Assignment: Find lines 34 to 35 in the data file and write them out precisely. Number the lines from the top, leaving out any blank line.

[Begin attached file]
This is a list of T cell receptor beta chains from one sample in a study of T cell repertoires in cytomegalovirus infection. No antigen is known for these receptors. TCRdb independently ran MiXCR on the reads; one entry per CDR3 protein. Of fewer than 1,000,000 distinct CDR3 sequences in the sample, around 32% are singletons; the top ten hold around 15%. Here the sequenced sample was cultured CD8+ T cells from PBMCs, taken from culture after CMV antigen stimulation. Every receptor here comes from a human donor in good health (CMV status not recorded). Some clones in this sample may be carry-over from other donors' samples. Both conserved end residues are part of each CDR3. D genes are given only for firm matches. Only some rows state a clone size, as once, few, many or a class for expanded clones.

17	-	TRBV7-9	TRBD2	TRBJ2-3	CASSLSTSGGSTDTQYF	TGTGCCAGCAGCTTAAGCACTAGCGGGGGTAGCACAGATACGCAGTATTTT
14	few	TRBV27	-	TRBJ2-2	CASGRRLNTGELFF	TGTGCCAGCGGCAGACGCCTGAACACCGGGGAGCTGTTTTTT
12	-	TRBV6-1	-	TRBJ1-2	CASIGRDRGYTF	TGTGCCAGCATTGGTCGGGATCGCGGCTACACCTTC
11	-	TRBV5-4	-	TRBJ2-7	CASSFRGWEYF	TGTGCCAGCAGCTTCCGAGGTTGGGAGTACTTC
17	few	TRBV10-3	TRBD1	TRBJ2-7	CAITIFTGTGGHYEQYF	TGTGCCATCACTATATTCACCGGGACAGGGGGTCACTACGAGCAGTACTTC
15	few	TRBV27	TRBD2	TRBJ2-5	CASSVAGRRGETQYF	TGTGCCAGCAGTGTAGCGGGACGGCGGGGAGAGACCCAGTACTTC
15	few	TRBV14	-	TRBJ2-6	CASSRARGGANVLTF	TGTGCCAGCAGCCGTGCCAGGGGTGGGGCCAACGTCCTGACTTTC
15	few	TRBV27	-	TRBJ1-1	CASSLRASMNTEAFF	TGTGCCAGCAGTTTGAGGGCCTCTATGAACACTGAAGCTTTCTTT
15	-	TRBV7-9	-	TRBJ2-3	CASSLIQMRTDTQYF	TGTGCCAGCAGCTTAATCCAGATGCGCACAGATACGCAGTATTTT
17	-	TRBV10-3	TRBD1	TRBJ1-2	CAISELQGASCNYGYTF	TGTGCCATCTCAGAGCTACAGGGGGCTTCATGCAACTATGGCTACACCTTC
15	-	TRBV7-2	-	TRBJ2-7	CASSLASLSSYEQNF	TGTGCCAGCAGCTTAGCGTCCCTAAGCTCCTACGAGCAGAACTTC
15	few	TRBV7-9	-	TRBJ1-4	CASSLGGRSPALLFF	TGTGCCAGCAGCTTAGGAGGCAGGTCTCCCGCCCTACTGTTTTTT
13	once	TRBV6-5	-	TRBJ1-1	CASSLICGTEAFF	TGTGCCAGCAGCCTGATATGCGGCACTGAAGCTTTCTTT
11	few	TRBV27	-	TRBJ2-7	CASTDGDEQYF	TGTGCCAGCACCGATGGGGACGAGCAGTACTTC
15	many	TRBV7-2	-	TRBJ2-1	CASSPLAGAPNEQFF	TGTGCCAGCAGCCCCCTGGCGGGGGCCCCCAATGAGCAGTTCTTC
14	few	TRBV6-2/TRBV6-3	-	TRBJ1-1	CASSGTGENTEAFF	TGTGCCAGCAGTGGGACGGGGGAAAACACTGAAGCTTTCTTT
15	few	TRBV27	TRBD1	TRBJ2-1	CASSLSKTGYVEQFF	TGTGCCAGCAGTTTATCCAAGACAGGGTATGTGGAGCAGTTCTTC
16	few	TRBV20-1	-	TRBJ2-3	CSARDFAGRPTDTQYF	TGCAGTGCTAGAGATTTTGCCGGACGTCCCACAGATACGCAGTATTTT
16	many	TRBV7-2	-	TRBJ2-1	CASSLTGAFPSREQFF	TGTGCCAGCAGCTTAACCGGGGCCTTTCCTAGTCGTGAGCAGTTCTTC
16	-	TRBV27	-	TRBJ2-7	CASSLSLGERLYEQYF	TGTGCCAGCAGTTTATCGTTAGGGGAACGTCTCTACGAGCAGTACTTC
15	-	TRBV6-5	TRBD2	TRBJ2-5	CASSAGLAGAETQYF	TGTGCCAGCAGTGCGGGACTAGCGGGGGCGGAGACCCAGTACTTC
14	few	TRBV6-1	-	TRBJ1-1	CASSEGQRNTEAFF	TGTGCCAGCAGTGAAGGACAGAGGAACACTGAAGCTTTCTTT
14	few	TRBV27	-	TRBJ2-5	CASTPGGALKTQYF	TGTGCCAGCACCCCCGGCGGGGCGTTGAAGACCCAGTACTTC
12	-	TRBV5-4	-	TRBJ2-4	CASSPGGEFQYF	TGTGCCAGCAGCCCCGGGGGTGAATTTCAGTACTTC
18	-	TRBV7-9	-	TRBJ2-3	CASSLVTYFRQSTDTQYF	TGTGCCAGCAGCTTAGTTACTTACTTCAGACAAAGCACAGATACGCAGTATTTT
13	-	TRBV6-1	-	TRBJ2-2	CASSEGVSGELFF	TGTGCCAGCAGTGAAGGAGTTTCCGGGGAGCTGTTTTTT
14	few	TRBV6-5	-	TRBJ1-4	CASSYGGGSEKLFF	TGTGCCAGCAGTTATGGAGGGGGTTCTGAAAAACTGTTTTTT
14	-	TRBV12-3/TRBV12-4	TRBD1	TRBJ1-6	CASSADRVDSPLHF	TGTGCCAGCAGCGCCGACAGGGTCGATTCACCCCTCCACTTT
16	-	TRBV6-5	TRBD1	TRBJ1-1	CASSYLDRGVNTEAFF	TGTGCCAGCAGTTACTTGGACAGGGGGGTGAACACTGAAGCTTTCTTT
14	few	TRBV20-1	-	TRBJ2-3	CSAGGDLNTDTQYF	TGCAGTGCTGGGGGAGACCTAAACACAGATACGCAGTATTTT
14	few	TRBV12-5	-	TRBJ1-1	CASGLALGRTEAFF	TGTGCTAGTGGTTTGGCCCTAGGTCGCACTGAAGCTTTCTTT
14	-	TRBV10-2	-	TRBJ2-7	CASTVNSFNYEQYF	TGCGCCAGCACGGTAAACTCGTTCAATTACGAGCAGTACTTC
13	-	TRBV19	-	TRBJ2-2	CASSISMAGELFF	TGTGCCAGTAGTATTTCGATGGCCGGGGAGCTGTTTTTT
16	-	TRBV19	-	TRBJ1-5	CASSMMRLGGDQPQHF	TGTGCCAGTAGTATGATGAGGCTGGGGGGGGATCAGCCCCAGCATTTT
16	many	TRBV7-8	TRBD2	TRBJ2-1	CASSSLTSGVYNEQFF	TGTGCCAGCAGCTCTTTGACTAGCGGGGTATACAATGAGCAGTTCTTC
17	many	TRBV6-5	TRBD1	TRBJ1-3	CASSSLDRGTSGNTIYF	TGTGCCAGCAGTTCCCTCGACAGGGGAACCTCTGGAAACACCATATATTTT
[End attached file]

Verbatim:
13	-	TRBV19	-	TRBJ2-2	CASSISMAGELFF	TGTGCCAGTAGTATTTCGATGGCCGGGGAGCTGTTTTTT
16	-	TRBV19	-	TRBJ1-5	CASSMMRLGGDQPQHF	TGTGCCAGTAGTATGATGAGGCTGGGGGGGGATCAGCCCCAGCATTTT